Madam Speaker, I am happy to join my colleagues in the debate on Bill C-86, an act to amend the Canadian Dairy Commission Act and to add my support to this important initiative.
Dairy farmers of Canada as well as producers in my home province of Prince Edward Island are very anxious to see the bill passed prior to the end of June so that the legislative requirements laid out in the act are in place prior to August 1.
The P.E.I. milk marketing board held a number of public meetings on the proposals outlined in the act and had strong producer support. However I underline the important point that producers in my province do not want to see this as the first step in moving toward a national quota exchange. It is important to have the quota distributed throughout the country and not drawn basically into Quebec and Ontario through quota pricing practices. I underline that as a concern.
The bill provides Canada's dairy sector with the ways and means to successfully face demanding new market realities. As well the amendments are very much in line with the government's fiscal goal of getting the deficit under control.
The new milk pricing and pooling system will not require any additional resources from government reserves. It will not entail any contingent liability on the part of the federal government or involve any reallocations from within the Canadian Dairy Commission's current operating funds.
As my colleagues before me have noted, the principal amendments to the act provide the commission with the legal administrative authority to work co-operatively with provincial milk marketing authorities to calculate the average national price level for the milk classes whose returns will be pooled, to obtain the returns from sale to processors through the provinces and then to redistribute the returns to producers through provincial authorities on an equitable basis under the terms of a formal federal-provincial agreement.
The other amendments contained in Bill C-86 are even less complicated. They are necessary to add clarity to the act to ensure compatibility and consistency with provincial authorities and legislation, to enable proper and efficient banking procedures and administration of producer money, and to strengthen the enforcement provisions of the act.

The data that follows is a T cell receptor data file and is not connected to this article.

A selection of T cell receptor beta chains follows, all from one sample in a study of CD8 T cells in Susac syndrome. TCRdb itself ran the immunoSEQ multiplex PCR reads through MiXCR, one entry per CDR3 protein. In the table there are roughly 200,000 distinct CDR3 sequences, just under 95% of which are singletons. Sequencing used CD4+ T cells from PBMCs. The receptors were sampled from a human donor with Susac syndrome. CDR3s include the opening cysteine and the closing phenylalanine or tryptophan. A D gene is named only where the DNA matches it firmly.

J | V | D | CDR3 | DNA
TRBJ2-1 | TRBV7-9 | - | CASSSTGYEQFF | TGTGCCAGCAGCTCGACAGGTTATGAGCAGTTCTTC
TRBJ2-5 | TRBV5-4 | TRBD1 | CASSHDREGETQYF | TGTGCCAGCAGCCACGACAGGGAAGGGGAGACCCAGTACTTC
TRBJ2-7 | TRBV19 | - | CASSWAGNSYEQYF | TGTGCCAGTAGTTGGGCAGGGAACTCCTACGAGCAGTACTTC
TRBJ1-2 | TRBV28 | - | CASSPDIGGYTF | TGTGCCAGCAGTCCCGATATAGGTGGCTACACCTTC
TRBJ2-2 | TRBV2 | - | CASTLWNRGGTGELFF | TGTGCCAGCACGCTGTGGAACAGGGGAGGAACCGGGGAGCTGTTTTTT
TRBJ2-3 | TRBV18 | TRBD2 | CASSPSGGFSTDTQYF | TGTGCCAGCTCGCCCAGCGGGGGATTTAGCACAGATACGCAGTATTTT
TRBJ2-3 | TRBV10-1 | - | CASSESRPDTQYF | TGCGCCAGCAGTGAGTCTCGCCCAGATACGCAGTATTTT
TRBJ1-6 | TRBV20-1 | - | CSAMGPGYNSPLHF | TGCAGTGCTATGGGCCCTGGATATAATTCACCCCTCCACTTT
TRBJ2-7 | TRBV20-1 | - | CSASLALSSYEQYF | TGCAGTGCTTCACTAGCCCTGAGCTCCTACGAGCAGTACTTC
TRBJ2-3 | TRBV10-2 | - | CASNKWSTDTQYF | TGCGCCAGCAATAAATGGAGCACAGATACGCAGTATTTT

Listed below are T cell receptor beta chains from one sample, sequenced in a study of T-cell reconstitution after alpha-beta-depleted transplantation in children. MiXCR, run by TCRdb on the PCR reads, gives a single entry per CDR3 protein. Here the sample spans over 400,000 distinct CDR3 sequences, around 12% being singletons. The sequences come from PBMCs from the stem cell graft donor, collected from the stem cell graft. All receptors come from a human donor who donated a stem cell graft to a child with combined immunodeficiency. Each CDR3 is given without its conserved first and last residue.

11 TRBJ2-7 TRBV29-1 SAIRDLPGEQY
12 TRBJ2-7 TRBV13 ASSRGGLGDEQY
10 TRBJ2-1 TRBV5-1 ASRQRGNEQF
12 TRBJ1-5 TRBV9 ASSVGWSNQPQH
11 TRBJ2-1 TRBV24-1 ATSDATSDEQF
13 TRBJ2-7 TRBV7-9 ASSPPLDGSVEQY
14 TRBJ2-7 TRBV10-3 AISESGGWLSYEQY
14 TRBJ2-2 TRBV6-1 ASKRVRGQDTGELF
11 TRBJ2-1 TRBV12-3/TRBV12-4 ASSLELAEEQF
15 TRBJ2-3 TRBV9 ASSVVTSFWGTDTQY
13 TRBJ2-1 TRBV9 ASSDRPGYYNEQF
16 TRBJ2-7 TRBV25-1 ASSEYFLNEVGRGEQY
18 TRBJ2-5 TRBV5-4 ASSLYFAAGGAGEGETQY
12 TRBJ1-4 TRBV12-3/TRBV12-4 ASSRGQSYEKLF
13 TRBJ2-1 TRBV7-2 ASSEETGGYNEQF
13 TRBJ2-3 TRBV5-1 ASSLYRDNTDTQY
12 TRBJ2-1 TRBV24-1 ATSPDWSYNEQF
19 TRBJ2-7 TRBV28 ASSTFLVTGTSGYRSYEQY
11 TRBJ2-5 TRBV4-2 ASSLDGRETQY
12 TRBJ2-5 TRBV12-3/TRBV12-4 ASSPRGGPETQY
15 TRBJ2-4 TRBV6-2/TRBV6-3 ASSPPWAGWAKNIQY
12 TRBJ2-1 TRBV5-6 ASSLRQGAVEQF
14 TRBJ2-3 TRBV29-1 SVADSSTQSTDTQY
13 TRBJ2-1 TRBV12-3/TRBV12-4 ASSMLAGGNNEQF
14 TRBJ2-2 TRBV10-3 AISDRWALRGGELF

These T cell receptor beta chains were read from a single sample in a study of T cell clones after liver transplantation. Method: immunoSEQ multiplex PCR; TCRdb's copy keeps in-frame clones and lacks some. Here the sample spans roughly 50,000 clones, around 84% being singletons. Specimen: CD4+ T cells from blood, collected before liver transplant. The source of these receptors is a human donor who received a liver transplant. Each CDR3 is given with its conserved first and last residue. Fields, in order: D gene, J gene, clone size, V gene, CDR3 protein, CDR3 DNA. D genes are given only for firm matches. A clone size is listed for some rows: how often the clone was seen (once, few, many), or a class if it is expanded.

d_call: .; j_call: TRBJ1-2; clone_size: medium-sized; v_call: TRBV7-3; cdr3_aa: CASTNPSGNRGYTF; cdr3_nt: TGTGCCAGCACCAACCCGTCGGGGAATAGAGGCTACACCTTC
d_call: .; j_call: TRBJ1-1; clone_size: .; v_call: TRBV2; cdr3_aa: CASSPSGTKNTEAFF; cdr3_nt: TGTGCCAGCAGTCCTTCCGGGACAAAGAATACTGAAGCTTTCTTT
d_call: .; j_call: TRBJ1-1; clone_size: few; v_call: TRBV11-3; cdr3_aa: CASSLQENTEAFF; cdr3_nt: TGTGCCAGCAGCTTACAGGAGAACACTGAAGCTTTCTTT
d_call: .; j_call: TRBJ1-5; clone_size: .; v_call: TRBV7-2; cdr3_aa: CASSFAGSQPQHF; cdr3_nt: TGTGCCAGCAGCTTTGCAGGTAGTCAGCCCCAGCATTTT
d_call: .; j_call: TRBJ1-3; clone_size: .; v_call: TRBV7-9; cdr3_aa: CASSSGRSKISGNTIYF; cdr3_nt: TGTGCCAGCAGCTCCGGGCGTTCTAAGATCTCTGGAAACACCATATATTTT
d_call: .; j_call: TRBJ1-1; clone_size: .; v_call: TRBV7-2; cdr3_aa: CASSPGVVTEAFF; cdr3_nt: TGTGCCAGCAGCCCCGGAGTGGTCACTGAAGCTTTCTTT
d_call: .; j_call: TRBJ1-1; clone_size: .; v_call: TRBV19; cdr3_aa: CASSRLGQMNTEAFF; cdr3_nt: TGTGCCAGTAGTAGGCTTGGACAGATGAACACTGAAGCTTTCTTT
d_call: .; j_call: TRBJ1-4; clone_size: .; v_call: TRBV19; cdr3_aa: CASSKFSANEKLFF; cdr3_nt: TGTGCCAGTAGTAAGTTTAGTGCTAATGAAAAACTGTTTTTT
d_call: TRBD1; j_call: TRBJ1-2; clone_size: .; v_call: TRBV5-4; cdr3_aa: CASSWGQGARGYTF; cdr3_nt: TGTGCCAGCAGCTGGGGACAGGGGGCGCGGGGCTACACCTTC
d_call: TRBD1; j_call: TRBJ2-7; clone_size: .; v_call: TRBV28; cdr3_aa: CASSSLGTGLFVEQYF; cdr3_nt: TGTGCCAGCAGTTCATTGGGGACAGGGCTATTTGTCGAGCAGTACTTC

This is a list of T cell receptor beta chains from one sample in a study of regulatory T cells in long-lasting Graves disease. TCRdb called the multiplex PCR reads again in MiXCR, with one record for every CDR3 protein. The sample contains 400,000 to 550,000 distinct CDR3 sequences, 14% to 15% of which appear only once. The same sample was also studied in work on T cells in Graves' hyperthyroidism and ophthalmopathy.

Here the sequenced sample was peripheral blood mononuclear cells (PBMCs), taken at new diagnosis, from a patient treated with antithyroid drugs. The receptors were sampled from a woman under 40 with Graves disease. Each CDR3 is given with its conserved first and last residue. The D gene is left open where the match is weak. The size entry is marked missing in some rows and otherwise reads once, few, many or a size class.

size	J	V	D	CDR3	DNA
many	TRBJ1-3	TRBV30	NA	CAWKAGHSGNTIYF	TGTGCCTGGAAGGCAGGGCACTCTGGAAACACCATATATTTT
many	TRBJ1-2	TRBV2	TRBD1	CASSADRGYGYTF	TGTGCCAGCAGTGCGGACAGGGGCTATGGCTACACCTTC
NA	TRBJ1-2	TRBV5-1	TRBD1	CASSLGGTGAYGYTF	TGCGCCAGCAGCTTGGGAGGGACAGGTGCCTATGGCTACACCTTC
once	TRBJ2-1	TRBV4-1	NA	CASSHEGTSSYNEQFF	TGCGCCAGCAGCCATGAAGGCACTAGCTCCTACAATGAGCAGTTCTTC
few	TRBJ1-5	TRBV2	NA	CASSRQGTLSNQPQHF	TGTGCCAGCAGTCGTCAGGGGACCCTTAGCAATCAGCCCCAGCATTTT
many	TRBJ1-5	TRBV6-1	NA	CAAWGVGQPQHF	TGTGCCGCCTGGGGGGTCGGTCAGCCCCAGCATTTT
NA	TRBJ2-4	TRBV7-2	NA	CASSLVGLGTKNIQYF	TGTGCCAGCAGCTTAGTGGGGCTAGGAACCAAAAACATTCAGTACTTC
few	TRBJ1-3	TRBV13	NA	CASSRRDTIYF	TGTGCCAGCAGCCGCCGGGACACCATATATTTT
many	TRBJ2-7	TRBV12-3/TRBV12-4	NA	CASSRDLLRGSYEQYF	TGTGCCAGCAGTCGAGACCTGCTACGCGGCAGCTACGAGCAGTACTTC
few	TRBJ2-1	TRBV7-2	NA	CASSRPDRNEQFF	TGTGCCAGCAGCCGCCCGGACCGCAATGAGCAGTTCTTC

Through Bill C-86 a provincial milk marketing board is specifically defined to add clarity to the act and to ensure consistency with similar provisions contained in the dairy products marketing regulations. The new industry pooling system for milk marketing returns will be carried out through arrangements agreed upon by the Canadian dairy commission and the provincial milk marketing authorities.
An amendment has also been included for clarity to ensure that there is no misinterpretation of the fact that the regulations made under the CDC act do not take precedence in terms of the authorities provided to the commission under the act.
The provisions contained in any legislated act always take precedence over any regulations made pursuant to the act. That is an important point. Other amendments provided by Bill C-86 enable the commission to recover pool administration costs from the pool, to establish a special bank account to deal solely with the producer moneys entering and leaving the pool through the provincial authorities, and to permit the CDC to establish a line of credit to ensure continuity of producer payments. These are important principles to ensure that we meet our GATT obligations and that we are not using government moneys to fulfil these procedures.
Under pooling arrangements the Canadian dairy commission will simply be administering a pool of producer moneys on behalf of producers. If necessary, any borrowing costs would be undertaken on a short term basis only to ensure timeliness of payments as moneys enter and leave the pool. Any such borrowings would be subject to prior approval by the Minister of Finance and be totally funded by producers.
Bill C-86 also enables the CDC to continue its long standing practice of returning any excess fees or levy funds rightfully owed back to producers. The amount of in quota production per producer can only be estimated at the beginning of each dairy year. The amount of actual production is not known until the end of the year.
While no penalties are charged for under producing milk, under the supply management system over quota production is exported and levies are charged on these amounts to cover export costs and other related CDC program costs. The same type of situation may well occur under the pooling system as average national prices will be calculated at the beginning of a certain period and may differ when the marketing costs are finally determined. Again, no additional government funds are involved.
The last amendment contained in Bill C-86 strengthens the enforcement provisions of the CDC act. Given the attorney general conducts all litigation for the commission and has the power to seek injunctive relief in its own name the new provision will ensure the same relief is available if litigation is commenced by or against the commission in the name of the CDC.
Again I urge my fellow members to fully support Bill C-86. Such approval will demonstrate clear recognition of the importance of Canada's dairy sector and the continuation of the supply management system and its benefits to not only producers but to all Canadians. This is a model we should be encouraging other countries to adopt and these amendment will go a long way in terms of making it compatible with GATT agreements.